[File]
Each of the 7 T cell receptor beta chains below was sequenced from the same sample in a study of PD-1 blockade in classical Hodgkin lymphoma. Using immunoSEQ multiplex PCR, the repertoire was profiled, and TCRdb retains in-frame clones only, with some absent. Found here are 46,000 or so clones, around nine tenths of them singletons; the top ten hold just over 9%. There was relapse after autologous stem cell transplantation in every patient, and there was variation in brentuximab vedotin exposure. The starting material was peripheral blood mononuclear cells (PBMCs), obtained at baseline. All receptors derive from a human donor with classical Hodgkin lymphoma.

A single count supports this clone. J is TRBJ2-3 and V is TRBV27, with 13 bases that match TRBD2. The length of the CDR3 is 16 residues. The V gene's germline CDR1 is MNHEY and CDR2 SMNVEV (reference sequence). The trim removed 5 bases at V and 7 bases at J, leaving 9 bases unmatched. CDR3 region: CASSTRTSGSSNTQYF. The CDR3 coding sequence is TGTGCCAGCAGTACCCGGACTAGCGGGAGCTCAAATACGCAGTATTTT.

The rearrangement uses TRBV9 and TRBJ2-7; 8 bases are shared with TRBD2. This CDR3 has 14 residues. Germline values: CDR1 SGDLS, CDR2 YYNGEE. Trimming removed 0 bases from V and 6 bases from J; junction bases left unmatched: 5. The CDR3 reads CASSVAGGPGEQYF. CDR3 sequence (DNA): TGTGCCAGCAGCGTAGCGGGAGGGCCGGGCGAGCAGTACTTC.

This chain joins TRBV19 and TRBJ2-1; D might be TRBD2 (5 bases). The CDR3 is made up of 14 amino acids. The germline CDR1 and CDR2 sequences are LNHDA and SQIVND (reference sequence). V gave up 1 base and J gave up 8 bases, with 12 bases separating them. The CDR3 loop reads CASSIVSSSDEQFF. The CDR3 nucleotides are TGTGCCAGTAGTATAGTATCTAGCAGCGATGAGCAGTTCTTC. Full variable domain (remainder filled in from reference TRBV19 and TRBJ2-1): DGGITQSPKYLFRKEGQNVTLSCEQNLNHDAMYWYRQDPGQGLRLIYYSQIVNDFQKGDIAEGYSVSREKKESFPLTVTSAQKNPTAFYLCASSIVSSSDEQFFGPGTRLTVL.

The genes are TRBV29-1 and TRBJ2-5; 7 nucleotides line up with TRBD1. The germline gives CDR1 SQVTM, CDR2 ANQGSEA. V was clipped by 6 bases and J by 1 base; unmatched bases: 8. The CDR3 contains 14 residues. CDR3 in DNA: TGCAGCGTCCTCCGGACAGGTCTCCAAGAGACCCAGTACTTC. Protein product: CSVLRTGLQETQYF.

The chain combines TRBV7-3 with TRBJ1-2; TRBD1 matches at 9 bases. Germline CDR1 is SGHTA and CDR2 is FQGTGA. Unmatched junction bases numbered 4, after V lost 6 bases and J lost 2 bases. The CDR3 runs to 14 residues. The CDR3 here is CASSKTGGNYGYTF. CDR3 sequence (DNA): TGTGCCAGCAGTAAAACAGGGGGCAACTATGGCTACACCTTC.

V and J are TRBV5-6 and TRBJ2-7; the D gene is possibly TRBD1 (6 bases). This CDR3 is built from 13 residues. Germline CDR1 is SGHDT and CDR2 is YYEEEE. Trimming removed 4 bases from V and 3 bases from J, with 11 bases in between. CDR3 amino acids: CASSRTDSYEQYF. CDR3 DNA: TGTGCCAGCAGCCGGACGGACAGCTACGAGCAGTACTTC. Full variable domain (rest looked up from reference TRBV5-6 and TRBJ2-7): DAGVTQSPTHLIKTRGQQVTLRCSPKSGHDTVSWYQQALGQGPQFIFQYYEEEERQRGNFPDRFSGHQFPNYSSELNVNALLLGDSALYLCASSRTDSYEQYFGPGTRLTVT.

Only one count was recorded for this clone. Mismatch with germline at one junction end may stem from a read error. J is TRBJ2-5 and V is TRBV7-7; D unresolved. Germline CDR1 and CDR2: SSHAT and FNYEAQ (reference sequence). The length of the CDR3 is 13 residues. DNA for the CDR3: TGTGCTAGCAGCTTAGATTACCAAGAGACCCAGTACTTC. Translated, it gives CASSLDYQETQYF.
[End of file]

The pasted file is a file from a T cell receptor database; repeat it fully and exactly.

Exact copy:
Each of the 7 T cell receptor beta chains below was sequenced from the same sample in a study of PD-1 blockade in classical Hodgkin lymphoma. Using immunoSEQ multiplex PCR, the repertoire was profiled, and TCRdb retains in-frame clones only, with some absent. Found here are 46,000 or so clones, around nine tenths of them singletons; the top ten hold just over 9%. There was relapse after autologous stem cell transplantation in every patient, and there was variation in brentuximab vedotin exposure. The starting material was peripheral blood mononuclear cells (PBMCs), obtained at baseline. All receptors derive from a human donor with classical Hodgkin lymphoma.

A single count supports this clone. J is TRBJ2-3 and V is TRBV27, with 13 bases that match TRBD2. The length of the CDR3 is 16 residues. The V gene's germline CDR1 is MNHEY and CDR2 SMNVEV (reference sequence). The trim removed 5 bases at V and 7 bases at J, leaving 9 bases unmatched. CDR3 region: CASSTRTSGSSNTQYF. The CDR3 coding sequence is TGTGCCAGCAGTACCCGGACTAGCGGGAGCTCAAATACGCAGTATTTT.

The rearrangement uses TRBV9 and TRBJ2-7; 8 bases are shared with TRBD2. This CDR3 has 14 residues. Germline values: CDR1 SGDLS, CDR2 YYNGEE. Trimming removed 0 bases from V and 6 bases from J; junction bases left unmatched: 5. The CDR3 reads CASSVAGGPGEQYF. CDR3 sequence (DNA): TGTGCCAGCAGCGTAGCGGGAGGGCCGGGCGAGCAGTACTTC.

This chain joins TRBV19 and TRBJ2-1; D might be TRBD2 (5 bases). The CDR3 is made up of 14 amino acids. The germline CDR1 and CDR2 sequences are LNHDA and SQIVND (reference sequence). V gave up 1 base and J gave up 8 bases, with 12 bases separating them. The CDR3 loop reads CASSIVSSSDEQFF. The CDR3 nucleotides are TGTGCCAGTAGTATAGTATCTAGCAGCGATGAGCAGTTCTTC. Full variable domain (remainder filled in from reference TRBV19 and TRBJ2-1): DGGITQSPKYLFRKEGQNVTLSCEQNLNHDAMYWYRQDPGQGLRLIYYSQIVNDFQKGDIAEGYSVSREKKESFPLTVTSAQKNPTAFYLCASSIVSSSDEQFFGPGTRLTVL.

The genes are TRBV29-1 and TRBJ2-5; 7 nucleotides line up with TRBD1. The germline gives CDR1 SQVTM, CDR2 ANQGSEA. V was clipped by 6 bases and J by 1 base; unmatched bases: 8. The CDR3 contains 14 residues. CDR3 in DNA: TGCAGCGTCCTCCGGACAGGTCTCCAAGAGACCCAGTACTTC. Protein product: CSVLRTGLQETQYF.

The chain combines TRBV7-3 with TRBJ1-2; TRBD1 matches at 9 bases. Germline CDR1 is SGHTA and CDR2 is FQGTGA. Unmatched junction bases numbered 4, after V lost 6 bases and J lost 2 bases. The CDR3 runs to 14 residues. The CDR3 here is CASSKTGGNYGYTF. CDR3 sequence (DNA): TGTGCCAGCAGTAAAACAGGGGGCAACTATGGCTACACCTTC.

V and J are TRBV5-6 and TRBJ2-7; the D gene is possibly TRBD1 (6 bases). This CDR3 is built from 13 residues. Germline CDR1 is SGHDT and CDR2 is YYEEEE. Trimming removed 4 bases from V and 3 bases from J, with 11 bases in between. CDR3 amino acids: CASSRTDSYEQYF. CDR3 DNA: TGTGCCAGCAGCCGGACGGACAGCTACGAGCAGTACTTC. Full variable domain (rest looked up from reference TRBV5-6 and TRBJ2-7): DAGVTQSPTHLIKTRGQQVTLRCSPKSGHDTVSWYQQALGQGPQFIFQYYEEEERQRGNFPDRFSGHQFPNYSSELNVNALLLGDSALYLCASSRTDSYEQYFGPGTRLTVT.

Only one count was recorded for this clone. Mismatch with germline at one junction end may stem from a read error. J is TRBJ2-5 and V is TRBV7-7; D unresolved. Germline CDR1 and CDR2: SSHAT and FNYEAQ (reference sequence). The length of the CDR3 is 13 residues. DNA for the CDR3: TGTGCTAGCAGCTTAGATTACCAAGAGACCCAGTACTTC. Translated, it gives CASSLDYQETQYF.